SOLAR BONES A reverie on all the tiny details that accrete to create a life ...by Roberta Brown-Jones
MEET MIKE SIVOCVICH I wanted to take the opportunity to introduce myself as your Youth Services Coordinator at the Nederland Community Library and elaborate more on what we have planned for the children here in Nederland, as well as the surrounding area.
NEW FALL TITLES Of the three main publishing seasons (summer, fall, and winter), fall is the busiest. Here are a few: "What Happened" by Hillary Clinton, "The Girl Who Takes an Eye for an Eye" by David Lagercrantz, "Y is for Yesterday" by Sue Grafton, "Glass Houses" by Louise Penny, and "Sleeping Beauties" by Stephen King and son Owen King. ...by Susan Gerhart
OUR STRATEGIC PLAN FOR THE NEXT FIVE YEARS Strategic plans set the direction for an organization. They help determine where resources – time, staff, and money – will be focused. ...by Jay Mann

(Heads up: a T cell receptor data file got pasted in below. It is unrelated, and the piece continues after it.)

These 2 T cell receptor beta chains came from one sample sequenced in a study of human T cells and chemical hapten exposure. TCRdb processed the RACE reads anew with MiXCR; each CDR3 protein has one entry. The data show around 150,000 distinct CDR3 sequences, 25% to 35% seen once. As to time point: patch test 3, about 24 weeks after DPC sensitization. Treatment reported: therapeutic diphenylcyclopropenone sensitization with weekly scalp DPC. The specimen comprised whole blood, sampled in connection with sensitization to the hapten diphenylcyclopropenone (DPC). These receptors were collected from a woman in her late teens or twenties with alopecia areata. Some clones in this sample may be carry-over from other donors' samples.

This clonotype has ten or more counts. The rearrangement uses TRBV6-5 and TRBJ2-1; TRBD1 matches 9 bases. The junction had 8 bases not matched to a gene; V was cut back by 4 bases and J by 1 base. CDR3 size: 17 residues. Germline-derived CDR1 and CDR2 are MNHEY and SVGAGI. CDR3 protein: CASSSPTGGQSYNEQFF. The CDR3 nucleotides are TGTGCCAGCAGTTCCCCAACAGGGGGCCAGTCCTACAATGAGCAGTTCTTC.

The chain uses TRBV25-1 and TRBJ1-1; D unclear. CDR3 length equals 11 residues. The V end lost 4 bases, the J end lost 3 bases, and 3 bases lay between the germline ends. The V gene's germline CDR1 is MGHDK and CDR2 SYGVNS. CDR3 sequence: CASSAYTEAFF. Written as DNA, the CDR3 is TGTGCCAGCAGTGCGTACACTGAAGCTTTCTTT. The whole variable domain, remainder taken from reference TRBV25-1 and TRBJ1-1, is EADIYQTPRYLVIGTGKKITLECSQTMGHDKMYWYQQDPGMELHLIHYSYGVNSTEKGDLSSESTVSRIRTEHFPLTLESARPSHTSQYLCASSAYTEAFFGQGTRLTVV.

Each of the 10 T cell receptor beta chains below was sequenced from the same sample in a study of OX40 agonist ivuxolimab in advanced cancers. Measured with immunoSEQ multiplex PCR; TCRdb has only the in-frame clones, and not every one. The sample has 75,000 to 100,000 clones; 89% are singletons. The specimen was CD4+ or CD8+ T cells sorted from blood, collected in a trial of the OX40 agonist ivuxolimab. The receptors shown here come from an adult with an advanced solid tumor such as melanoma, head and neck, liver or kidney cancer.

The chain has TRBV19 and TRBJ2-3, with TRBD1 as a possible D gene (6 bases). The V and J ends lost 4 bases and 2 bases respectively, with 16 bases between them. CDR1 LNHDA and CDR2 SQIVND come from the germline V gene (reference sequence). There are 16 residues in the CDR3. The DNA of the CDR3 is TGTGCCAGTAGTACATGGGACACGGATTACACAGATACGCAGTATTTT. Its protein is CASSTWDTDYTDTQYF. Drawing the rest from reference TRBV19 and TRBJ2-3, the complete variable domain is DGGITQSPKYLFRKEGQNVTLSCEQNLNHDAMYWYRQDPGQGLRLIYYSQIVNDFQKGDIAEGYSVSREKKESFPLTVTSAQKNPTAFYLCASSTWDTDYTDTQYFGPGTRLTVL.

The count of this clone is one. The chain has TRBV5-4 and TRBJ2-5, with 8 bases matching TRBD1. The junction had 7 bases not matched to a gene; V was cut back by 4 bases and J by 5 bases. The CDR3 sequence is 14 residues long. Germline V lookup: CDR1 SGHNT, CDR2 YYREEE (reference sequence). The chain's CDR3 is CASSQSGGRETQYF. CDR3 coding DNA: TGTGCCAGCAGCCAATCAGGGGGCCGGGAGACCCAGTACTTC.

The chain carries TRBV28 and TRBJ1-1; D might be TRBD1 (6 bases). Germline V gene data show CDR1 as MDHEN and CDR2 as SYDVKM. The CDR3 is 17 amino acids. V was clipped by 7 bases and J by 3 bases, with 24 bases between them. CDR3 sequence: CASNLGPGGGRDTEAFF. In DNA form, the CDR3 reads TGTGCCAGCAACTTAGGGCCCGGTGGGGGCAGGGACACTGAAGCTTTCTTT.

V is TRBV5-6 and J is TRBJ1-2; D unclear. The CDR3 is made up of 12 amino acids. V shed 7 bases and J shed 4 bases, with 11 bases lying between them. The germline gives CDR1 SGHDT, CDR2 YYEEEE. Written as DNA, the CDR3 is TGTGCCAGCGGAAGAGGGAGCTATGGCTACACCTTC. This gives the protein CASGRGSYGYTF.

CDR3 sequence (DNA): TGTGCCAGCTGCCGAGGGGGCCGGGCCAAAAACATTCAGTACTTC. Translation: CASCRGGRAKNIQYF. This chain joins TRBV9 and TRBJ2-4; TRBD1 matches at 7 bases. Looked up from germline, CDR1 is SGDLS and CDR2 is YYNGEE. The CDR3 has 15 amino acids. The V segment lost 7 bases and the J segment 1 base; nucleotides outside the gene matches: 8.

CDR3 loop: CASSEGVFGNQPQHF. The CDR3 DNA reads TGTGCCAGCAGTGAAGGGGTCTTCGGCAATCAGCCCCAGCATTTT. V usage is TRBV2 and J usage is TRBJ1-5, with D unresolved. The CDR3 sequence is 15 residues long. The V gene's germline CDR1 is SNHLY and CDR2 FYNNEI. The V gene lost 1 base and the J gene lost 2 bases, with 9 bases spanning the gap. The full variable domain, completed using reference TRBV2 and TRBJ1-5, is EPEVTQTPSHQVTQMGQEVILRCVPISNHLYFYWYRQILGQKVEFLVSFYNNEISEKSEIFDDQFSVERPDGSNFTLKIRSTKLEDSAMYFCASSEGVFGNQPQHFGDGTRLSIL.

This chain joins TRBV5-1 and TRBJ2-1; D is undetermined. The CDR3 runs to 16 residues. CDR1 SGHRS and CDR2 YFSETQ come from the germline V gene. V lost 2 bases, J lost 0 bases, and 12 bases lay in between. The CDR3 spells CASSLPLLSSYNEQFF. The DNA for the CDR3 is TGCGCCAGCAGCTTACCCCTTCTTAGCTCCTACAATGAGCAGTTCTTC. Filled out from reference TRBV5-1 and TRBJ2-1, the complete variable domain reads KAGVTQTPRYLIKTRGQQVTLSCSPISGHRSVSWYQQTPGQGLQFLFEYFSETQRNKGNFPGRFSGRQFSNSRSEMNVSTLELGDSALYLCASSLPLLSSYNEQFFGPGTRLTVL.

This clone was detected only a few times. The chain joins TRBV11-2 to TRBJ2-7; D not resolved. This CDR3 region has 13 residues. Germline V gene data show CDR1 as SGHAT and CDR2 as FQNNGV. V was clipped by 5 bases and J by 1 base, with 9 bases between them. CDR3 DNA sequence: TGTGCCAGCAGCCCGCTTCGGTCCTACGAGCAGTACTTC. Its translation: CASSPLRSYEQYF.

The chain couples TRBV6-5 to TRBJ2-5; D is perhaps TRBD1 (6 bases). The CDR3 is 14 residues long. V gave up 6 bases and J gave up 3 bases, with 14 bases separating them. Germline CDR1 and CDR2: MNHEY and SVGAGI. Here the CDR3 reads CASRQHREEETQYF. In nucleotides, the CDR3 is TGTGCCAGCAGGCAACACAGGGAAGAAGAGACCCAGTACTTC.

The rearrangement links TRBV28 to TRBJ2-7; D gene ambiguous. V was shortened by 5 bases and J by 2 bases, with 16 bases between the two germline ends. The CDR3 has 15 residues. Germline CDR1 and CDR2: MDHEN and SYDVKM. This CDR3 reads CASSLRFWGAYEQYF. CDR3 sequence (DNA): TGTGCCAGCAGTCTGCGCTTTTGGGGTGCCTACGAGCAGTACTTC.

ONE IS GOOD, TWO IS ENOUGH Alan Weisman’s 2013 book, Countdown: Our Last, Best Hope for a Future on Earth? is a book that should be read by all who wish to support sustaining a planet worth living on. ...by Roberta Brown-Jones
SMALL PACKAGES Enjoy these welterweight volumes: Make Your Bed by William McRaven, South and West by Joan Didion, and The Redemption of Galen Pike by Carys Davies. They pack a punch well above their weight class. ...by Tom Lambrecht
POST MORTEM Some of the best-selling authors in the US today have one thing in common: they are all dead. Sometimes it’s a manuscript that was “found” in a bottom desk drawer; other times, the author’s estate has hired someone to write in the departed’s name and style. ...by Susan Gerhart
MEDITATIONS ON LIFE, DEATH, AND GRIEF Written by French author Maylis de Kerangal and translated by Sam Taylor, The Heart is a study of death, grief and the fine-tuned process of organ donation and transplantation. The book was included on a short list of Bill Gates’s top five books for summer reading. Gates, not usually a fan of fiction, calls The Heart “poetry disguised as a novel,” a fitting description....by Roberta Brown-Jones